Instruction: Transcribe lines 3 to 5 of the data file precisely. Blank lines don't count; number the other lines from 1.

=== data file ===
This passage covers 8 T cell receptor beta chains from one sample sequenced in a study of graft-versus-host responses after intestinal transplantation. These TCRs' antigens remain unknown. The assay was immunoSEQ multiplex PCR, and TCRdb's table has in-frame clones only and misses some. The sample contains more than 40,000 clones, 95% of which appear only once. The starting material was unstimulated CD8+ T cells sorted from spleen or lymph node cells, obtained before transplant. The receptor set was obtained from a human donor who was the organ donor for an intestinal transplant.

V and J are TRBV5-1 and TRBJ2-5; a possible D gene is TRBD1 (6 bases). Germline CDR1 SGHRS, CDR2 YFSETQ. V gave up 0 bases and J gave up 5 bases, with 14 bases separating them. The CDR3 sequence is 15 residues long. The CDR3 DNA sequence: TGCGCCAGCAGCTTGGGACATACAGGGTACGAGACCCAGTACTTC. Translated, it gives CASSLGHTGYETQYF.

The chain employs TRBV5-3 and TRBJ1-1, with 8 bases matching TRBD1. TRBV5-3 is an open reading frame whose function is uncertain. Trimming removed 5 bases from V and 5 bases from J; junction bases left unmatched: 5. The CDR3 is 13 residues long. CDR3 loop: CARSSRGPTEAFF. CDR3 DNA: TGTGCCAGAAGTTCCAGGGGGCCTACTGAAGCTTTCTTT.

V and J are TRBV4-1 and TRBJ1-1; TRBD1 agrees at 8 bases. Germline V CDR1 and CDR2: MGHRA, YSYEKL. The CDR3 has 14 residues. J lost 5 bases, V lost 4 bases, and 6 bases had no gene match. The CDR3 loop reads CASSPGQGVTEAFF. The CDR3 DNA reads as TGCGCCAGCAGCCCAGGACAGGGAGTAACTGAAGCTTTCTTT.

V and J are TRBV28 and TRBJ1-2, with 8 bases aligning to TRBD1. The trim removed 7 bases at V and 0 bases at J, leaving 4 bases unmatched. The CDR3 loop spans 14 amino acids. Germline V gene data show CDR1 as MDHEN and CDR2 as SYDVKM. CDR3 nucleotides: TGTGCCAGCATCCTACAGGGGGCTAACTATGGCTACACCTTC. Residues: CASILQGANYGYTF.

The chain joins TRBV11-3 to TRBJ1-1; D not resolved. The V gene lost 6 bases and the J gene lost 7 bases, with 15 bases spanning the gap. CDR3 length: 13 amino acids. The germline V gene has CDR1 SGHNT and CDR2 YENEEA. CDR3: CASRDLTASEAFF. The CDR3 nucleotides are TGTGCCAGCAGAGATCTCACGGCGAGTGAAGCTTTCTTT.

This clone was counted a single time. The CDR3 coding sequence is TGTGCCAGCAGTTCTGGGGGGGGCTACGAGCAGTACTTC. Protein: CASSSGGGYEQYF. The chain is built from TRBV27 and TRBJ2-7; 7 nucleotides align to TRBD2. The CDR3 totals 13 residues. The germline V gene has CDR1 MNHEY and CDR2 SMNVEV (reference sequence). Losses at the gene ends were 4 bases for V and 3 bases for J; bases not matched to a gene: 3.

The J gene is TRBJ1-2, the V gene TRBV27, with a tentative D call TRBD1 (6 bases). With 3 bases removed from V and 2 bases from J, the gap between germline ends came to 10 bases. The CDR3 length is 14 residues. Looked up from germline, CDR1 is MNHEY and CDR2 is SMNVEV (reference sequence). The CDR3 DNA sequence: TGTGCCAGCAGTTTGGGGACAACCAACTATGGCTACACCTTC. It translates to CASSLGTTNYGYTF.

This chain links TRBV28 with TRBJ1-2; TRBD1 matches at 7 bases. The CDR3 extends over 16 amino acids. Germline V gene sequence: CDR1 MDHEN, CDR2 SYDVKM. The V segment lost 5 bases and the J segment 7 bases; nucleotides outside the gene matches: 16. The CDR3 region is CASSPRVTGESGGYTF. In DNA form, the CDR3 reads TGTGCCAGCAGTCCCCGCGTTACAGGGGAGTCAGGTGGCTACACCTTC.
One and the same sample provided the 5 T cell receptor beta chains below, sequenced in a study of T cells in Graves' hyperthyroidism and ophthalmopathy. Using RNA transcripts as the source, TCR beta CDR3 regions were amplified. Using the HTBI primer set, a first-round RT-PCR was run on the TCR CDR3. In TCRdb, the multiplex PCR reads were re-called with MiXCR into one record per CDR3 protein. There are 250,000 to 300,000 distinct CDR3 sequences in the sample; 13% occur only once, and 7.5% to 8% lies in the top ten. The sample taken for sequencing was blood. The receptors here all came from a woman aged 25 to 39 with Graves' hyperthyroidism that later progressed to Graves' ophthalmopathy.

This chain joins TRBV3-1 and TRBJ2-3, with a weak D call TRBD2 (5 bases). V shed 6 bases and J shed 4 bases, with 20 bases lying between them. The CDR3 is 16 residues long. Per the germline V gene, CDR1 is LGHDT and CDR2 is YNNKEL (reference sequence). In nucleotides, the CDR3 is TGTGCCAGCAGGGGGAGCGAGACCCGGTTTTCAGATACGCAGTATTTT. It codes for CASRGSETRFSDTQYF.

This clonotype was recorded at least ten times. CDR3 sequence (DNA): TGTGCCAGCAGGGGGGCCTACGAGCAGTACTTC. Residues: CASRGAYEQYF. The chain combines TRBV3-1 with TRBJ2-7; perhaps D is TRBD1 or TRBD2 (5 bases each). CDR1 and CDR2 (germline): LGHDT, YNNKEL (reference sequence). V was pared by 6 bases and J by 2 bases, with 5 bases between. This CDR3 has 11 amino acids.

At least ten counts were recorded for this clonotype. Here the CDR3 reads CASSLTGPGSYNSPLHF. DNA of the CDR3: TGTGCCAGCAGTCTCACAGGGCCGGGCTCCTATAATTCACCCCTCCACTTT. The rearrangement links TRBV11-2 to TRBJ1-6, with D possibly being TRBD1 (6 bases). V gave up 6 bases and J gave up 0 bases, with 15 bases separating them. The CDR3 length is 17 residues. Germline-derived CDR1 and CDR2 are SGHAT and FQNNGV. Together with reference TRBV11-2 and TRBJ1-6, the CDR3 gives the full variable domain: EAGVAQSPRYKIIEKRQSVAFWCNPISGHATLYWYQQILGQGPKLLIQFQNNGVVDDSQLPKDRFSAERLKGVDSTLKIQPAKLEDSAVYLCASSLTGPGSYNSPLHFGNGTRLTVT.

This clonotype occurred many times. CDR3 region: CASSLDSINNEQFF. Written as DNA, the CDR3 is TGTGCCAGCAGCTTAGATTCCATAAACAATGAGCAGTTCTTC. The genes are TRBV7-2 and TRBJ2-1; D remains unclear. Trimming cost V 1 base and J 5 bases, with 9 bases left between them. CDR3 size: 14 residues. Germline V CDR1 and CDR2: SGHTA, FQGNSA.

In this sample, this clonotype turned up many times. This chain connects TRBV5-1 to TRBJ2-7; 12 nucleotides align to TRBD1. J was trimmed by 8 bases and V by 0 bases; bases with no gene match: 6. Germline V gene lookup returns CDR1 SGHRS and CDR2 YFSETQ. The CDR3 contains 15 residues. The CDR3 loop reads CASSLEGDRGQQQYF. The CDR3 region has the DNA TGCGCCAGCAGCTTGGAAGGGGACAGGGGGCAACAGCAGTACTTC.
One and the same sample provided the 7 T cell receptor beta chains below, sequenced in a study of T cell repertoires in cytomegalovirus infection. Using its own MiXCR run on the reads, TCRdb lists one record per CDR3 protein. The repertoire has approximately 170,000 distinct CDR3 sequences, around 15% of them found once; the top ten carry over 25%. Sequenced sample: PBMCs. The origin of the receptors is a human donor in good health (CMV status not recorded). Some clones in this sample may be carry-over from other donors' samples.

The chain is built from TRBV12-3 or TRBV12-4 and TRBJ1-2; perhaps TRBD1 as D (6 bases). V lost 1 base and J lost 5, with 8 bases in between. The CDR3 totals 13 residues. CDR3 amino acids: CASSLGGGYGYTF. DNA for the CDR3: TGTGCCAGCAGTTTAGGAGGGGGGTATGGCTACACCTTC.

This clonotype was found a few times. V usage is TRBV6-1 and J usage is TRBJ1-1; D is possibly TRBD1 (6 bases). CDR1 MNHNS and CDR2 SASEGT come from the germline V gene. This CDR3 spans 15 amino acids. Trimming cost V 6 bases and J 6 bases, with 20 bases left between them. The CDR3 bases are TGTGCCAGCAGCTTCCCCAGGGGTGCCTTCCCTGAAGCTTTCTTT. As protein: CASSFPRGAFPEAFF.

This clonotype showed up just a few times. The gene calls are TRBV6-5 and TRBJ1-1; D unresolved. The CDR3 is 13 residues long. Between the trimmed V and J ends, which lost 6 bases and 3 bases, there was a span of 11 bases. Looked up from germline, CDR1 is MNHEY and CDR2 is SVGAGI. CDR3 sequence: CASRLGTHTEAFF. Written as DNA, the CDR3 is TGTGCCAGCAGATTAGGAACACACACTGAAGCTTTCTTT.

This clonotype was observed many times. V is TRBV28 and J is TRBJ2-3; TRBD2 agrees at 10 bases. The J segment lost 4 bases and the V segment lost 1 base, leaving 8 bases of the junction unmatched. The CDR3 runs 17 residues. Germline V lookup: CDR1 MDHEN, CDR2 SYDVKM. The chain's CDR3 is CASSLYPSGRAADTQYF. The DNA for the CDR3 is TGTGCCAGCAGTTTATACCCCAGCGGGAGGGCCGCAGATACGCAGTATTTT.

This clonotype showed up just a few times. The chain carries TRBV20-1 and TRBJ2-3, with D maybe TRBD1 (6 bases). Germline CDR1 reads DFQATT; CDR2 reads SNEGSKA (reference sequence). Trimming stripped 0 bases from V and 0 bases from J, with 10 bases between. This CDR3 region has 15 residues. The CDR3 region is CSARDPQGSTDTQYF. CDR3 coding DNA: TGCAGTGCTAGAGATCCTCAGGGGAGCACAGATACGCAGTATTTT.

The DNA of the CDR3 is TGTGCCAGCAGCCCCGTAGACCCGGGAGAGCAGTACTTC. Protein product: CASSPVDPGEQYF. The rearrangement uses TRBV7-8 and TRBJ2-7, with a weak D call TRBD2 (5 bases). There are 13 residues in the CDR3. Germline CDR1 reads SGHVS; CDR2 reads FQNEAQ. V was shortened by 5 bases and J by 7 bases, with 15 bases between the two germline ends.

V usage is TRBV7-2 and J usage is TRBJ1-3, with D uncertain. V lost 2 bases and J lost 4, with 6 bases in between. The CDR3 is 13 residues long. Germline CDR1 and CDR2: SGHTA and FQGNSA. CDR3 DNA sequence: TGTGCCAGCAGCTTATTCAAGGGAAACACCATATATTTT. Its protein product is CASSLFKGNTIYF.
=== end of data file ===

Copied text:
The chain employs TRBV5-3 and TRBJ1-1, with 8 bases matching TRBD1. TRBV5-3 is an open reading frame whose function is uncertain. Trimming removed 5 bases from V and 5 bases from J; junction bases left unmatched: 5. The CDR3 is 13 residues long. CDR3 loop: CARSSRGPTEAFF. CDR3 DNA: TGTGCCAGAAGTTCCAGGGGGCCTACTGAAGCTTTCTTT.

V and J are TRBV4-1 and TRBJ1-1; TRBD1 agrees at 8 bases. Germline V CDR1 and CDR2: MGHRA, YSYEKL. The CDR3 has 14 residues. J lost 5 bases, V lost 4 bases, and 6 bases had no gene match. The CDR3 loop reads CASSPGQGVTEAFF. The CDR3 DNA reads as TGCGCCAGCAGCCCAGGACAGGGAGTAACTGAAGCTTTCTTT.

V and J are TRBV28 and TRBJ1-2, with 8 bases aligning to TRBD1. The trim removed 7 bases at V and 0 bases at J, leaving 4 bases unmatched. The CDR3 loop spans 14 amino acids. Germline V gene data show CDR1 as MDHEN and CDR2 as SYDVKM. CDR3 nucleotides: TGTGCCAGCATCCTACAGGGGGCTAACTATGGCTACACCTTC. Residues: CASILQGANYGYTF.